Building a Brand. Branding a Building.
The First Automotive Dealerships
The emergence of the branded automotive dealership is still a fairly recent development. The first automotive dealerships grew from bicycle sales and repair shops and blacksmith shops. It wasn’t until the 1920s that the purpose-built dealership as we know it, including a formal showroom, a well-stocked parts department, and a quality service center came to be.
The early designs were simple commercial buildings in somewhat urban, in-town environs. A large door facing the street was used as a vehicle entrance into the rear service area. Space was allotted in the front for offices and for the display of one or more new vehicles.
Development of the Visual Front and Facility Branding
The strong demand for cars after World War II ultimately stimulated the need for new purpose-built dealership buildings. Adapting an existing building for the sale of new cars was not good enough anymore. By the late 1940s, the manufacturers would be providing dealers with comprehensive architectural planning guides for automobile dealer properties and facilities.
The new dealership designs of the late 1940s were intended to be merchandise and service-oriented and to showcase new cars through a well-organized store front. Dealership design trends in the late 1940s opened the interior to the street. Every attempt was made to make the glass that separated the inside from the outside as inconspicuous as possible. This architectural concept is known as the “visual front”.
In the 1950s, dealerships were designed so that new car showrooms could be seen from the outside by the largest volume of vehicle traffic. Interiors and exteriors were planned together to be effective. Lighting, location and traffic patterns became important considerations.
Throughout the next few decades, U.S. car dealers began moving facilities to large multi-square acres of land devoted only to car dealerships. No longer were facilities located along America’s Main Street competing with department stores and furniture stores for the attention of shoppers. Brand loyalty became less important to the average consumer compared to the convenience of comparing various models and making their buying decision quickly.
Due to this shift in customer behavior, along with the increased number of products competing in the automotive market, it became more important than ever for dealers to distinguish themselves from their neighbors. Architects used functional requirements such as the additional height needed for the service department as design features to attract attention. Other design elements from the world of advertising such as contrast, texture and pattern, movement, color and brightness were maximized to draw your eye to the building.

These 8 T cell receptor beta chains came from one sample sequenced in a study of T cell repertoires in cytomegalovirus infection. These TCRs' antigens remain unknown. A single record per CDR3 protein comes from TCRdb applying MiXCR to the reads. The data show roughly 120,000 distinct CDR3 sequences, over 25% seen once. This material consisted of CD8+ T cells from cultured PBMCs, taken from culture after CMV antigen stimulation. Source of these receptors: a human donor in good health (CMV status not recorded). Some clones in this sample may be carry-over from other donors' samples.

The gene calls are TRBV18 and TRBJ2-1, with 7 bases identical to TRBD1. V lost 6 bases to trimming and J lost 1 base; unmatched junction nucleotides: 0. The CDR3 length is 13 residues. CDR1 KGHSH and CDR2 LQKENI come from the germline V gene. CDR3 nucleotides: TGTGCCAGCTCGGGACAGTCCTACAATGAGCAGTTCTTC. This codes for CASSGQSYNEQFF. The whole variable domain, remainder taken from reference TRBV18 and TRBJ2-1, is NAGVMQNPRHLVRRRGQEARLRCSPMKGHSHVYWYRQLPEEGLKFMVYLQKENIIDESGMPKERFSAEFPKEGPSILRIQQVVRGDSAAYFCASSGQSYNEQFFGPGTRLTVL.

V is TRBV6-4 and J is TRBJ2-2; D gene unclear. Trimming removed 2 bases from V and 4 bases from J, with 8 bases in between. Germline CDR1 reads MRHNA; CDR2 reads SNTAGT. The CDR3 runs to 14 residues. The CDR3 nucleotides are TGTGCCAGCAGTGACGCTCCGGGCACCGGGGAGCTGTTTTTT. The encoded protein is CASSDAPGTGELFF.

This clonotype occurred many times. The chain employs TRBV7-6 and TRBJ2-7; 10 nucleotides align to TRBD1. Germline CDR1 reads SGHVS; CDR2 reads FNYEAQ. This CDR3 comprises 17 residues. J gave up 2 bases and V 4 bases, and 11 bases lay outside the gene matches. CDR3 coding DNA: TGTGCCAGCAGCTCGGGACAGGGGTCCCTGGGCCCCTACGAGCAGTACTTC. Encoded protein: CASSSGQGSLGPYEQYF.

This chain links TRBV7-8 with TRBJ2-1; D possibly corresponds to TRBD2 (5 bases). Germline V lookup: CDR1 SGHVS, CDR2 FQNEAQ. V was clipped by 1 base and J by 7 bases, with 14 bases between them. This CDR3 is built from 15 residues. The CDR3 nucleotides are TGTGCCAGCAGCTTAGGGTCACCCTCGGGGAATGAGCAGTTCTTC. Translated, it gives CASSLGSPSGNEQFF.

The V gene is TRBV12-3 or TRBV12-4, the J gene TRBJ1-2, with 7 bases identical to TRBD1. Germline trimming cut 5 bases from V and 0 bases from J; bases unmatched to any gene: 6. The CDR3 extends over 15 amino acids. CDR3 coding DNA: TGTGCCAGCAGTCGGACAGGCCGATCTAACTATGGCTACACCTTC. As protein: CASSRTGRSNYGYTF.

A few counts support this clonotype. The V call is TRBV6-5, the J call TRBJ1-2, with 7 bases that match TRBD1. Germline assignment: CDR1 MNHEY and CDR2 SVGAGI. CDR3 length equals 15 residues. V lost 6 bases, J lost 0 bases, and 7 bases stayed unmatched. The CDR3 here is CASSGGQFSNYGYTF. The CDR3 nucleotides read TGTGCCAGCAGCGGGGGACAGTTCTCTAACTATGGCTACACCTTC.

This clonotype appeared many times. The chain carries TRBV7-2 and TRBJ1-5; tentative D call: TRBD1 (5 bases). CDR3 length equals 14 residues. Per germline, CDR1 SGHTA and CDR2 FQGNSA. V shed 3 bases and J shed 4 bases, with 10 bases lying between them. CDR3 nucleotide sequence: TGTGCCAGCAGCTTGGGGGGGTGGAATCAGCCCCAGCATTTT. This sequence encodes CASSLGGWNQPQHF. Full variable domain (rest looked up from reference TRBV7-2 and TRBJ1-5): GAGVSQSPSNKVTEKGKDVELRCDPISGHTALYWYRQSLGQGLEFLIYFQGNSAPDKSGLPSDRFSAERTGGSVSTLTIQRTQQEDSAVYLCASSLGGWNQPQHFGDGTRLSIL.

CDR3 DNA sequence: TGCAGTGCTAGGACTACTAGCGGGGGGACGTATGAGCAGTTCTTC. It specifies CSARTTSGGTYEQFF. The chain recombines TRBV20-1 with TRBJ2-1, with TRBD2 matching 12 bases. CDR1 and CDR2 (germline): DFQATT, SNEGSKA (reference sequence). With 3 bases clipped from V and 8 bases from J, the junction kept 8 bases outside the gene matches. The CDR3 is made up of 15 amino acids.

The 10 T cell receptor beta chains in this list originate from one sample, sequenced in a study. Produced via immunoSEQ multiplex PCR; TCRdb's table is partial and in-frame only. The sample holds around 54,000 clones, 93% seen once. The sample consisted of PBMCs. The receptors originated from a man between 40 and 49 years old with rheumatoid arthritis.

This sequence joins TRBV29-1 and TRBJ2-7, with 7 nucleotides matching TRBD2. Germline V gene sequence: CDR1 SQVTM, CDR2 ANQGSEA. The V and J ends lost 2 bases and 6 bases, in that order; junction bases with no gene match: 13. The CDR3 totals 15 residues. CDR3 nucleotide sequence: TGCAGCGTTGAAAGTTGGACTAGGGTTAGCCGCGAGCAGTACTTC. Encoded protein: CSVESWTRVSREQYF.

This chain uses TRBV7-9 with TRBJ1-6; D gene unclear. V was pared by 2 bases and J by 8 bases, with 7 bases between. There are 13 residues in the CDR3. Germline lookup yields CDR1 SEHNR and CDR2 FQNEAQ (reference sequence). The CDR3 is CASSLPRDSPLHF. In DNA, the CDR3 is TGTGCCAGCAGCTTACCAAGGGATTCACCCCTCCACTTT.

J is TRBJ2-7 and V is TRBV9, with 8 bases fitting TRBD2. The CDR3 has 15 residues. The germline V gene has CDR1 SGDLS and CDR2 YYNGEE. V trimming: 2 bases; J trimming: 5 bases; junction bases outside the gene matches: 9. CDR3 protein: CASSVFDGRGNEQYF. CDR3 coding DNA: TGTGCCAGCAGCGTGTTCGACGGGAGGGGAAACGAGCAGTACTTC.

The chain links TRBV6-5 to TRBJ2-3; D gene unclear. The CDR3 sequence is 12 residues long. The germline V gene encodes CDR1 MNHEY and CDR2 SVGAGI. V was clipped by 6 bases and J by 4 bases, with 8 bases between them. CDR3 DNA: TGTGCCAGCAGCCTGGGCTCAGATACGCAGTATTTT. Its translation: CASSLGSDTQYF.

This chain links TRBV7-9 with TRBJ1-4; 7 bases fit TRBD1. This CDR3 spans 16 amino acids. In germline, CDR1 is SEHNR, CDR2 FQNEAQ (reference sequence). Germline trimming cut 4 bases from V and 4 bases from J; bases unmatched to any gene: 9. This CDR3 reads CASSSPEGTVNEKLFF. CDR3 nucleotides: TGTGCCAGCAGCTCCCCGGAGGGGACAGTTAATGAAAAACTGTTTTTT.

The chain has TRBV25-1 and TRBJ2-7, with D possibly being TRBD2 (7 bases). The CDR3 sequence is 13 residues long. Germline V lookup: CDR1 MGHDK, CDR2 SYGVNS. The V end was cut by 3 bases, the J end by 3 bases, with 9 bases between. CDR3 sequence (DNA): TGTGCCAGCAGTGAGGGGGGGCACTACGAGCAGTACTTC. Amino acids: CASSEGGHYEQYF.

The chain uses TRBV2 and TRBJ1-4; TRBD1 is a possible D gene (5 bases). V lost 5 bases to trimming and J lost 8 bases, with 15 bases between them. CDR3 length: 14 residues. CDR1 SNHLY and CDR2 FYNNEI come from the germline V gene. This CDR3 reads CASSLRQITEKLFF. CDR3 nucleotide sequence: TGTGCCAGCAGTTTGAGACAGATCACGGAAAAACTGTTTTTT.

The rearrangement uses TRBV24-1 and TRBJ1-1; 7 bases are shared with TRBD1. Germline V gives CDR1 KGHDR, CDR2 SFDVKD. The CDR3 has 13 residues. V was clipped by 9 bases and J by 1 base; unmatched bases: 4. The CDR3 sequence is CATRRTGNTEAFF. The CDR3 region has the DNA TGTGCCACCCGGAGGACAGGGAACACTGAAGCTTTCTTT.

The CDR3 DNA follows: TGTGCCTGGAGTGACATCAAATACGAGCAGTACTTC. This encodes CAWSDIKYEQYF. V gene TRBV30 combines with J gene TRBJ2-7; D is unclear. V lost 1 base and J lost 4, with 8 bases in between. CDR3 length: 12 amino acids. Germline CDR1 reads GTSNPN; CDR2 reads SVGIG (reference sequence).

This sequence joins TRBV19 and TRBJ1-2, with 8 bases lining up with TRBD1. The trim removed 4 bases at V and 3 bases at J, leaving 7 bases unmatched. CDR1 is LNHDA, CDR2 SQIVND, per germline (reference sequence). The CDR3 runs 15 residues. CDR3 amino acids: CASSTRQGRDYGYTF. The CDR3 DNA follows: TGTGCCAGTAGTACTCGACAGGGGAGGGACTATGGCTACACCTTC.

The New Buying Experience
All conventions for how to sell automobiles were rethought in the 1980s, when General Motors introduced a new way to sell cars. Their new Saturn was sold at dealerships with no haggling over the price of the car. This sales technique coupled with their company-wide focus on customer service established a new trend in car sales and delivery, manufacturing and facility design. In addition to developing a revolutionary buying experience, Saturn surpassed others in the industry in their use of consistent building designs and architecture, uniform storefront brand signs and common dealership furniture. This consistency in environment was a way to reassure buyers and further convey trust and familiarity to win customers.
Understanding History to Design for the Future
Dealership architecture is continuing to evolve into an integral component of automakers’ brand identity and brand experience. The latest retail programs have turned dealerships into destinations with everything from a Starbucks coffee shop to racing museums, and red-carpet services that elevate the customer experience to that of high-end retail. Praxis3’s knowledge of the history of dealership architecture and our experience implementing prototype requirements distinguishes us from other commercial architecture firms. Our specialized knowledge helps us to balance the functional needs of the automotive dealer with the branding requirements of the manufacturer to maximize facility design.
Praxis3 has been at the forefront of dealership design. Our creative design solutions having incorporated the latest technology, indoor amenity space, and open floor plans. We are always looking for new ways to make our customers stand out.